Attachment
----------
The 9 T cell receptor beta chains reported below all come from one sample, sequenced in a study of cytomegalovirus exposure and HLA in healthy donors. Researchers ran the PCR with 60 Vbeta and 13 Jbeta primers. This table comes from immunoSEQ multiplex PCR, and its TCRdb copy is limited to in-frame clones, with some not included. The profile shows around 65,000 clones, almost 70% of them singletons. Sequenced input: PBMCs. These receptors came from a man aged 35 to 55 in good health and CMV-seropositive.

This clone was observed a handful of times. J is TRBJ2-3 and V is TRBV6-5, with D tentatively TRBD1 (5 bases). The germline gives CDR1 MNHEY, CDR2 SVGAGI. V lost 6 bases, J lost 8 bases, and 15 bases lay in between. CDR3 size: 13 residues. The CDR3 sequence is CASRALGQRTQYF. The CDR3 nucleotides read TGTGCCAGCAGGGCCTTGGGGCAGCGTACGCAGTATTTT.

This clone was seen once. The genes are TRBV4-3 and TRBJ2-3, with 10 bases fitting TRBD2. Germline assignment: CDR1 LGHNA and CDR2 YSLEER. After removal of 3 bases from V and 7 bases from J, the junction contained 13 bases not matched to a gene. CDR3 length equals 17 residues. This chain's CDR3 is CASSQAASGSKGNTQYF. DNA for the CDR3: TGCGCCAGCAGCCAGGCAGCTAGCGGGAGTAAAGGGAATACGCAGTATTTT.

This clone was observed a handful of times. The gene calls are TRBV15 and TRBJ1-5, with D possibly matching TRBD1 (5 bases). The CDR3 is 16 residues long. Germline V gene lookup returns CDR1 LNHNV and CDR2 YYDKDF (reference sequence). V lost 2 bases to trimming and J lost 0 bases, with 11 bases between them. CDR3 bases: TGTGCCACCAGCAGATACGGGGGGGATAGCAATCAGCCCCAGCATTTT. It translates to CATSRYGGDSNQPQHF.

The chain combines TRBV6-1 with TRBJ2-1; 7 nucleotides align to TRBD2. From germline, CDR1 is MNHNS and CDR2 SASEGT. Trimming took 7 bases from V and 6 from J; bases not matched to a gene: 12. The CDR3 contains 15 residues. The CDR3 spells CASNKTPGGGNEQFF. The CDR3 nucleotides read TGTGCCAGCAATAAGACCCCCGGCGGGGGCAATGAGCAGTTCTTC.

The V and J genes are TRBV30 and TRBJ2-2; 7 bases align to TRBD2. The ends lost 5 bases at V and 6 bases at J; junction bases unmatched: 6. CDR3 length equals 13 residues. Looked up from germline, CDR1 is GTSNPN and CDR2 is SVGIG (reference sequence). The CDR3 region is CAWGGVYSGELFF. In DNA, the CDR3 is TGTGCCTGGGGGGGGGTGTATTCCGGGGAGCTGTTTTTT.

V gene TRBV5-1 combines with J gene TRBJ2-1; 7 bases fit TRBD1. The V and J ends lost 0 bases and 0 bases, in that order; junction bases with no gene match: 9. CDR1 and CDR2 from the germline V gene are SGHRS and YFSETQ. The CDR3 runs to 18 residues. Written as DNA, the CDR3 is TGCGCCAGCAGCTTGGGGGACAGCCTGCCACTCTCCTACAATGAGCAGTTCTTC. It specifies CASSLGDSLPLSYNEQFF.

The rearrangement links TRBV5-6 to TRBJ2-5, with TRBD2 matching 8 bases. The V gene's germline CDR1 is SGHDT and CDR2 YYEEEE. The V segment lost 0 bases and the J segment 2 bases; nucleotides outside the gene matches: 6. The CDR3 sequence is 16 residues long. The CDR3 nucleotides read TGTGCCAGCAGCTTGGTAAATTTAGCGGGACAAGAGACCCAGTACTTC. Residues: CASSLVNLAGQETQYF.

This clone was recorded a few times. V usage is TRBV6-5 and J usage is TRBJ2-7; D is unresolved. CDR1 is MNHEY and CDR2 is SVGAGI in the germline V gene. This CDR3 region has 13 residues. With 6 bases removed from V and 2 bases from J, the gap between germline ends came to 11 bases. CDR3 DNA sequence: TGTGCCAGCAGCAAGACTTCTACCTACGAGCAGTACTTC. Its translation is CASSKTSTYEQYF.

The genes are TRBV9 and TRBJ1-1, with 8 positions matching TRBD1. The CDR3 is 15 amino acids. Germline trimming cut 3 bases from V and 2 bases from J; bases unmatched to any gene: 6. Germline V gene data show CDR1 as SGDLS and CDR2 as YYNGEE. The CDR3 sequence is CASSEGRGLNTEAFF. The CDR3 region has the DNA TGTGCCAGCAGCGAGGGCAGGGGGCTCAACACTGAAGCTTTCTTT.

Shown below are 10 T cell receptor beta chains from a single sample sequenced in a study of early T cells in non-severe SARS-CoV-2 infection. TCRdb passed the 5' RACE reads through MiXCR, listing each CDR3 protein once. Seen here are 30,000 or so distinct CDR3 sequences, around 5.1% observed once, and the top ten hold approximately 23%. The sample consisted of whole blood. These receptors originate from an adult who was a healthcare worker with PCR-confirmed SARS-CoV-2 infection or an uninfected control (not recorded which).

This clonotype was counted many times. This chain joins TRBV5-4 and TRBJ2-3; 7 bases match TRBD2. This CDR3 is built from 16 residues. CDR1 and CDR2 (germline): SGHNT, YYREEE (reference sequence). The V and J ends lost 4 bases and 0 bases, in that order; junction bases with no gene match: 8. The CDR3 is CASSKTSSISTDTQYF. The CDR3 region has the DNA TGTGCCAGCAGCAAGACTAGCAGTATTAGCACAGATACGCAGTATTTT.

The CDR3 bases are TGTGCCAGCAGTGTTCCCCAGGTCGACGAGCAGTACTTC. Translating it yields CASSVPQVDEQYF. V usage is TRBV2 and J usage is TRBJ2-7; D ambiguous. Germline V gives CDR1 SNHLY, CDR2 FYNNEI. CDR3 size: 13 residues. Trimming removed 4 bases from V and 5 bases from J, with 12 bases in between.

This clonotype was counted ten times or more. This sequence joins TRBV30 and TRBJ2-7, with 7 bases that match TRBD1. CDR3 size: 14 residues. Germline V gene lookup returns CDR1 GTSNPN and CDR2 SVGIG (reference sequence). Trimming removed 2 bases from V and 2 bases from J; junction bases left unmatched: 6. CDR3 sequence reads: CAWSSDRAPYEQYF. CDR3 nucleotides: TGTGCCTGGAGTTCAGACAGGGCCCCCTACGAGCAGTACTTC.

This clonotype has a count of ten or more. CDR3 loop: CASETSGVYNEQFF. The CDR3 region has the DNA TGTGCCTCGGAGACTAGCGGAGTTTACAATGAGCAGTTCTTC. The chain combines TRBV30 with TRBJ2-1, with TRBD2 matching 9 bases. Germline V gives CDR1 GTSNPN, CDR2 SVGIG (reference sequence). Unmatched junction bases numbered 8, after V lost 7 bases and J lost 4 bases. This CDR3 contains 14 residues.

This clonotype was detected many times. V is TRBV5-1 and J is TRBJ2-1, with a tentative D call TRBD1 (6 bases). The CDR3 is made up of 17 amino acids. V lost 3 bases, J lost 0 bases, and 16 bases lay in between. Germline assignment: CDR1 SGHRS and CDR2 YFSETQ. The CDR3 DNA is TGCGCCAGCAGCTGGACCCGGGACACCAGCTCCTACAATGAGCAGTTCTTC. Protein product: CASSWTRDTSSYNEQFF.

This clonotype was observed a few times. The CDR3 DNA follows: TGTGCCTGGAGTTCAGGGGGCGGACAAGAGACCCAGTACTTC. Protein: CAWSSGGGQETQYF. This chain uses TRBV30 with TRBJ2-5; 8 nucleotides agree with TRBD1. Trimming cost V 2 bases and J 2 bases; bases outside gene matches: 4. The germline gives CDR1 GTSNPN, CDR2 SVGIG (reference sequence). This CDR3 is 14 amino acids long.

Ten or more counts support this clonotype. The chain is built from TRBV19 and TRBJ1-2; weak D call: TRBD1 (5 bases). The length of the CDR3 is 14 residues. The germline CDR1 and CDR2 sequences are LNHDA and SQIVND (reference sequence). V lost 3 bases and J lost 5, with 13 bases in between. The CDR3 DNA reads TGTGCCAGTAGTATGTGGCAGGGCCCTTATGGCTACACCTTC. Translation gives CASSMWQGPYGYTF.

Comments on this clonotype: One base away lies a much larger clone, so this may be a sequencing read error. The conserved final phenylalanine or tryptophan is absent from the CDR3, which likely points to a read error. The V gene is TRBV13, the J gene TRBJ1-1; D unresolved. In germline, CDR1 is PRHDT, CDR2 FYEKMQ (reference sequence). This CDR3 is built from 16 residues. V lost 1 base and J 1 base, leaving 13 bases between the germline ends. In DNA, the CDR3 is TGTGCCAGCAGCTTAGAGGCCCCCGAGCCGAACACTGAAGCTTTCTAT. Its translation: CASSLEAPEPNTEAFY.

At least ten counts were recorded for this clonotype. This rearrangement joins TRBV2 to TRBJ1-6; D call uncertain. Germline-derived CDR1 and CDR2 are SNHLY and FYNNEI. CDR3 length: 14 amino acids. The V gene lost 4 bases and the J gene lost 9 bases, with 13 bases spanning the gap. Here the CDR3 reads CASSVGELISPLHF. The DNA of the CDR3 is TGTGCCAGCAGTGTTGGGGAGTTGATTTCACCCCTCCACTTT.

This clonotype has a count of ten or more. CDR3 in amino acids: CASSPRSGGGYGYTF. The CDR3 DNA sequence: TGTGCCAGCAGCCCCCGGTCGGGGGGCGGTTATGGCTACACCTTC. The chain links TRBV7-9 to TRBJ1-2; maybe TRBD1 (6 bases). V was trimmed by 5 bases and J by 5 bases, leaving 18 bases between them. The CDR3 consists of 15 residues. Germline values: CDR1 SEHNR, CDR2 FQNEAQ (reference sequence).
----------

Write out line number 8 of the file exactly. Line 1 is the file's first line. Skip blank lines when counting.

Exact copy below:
The rearrangement links TRBV5-6 to TRBJ2-5, with TRBD2 matching 8 bases. The V gene's germline CDR1 is SGHDT and CDR2 YYEEEE. The V segment lost 0 bases and the J segment 2 bases; nucleotides outside the gene matches: 6. The CDR3 sequence is 16 residues long. The CDR3 nucleotides read TGTGCCAGCAGCTTGGTAAATTTAGCGGGACAAGAGACCCAGTACTTC. Residues: CASSLVNLAGQETQYF.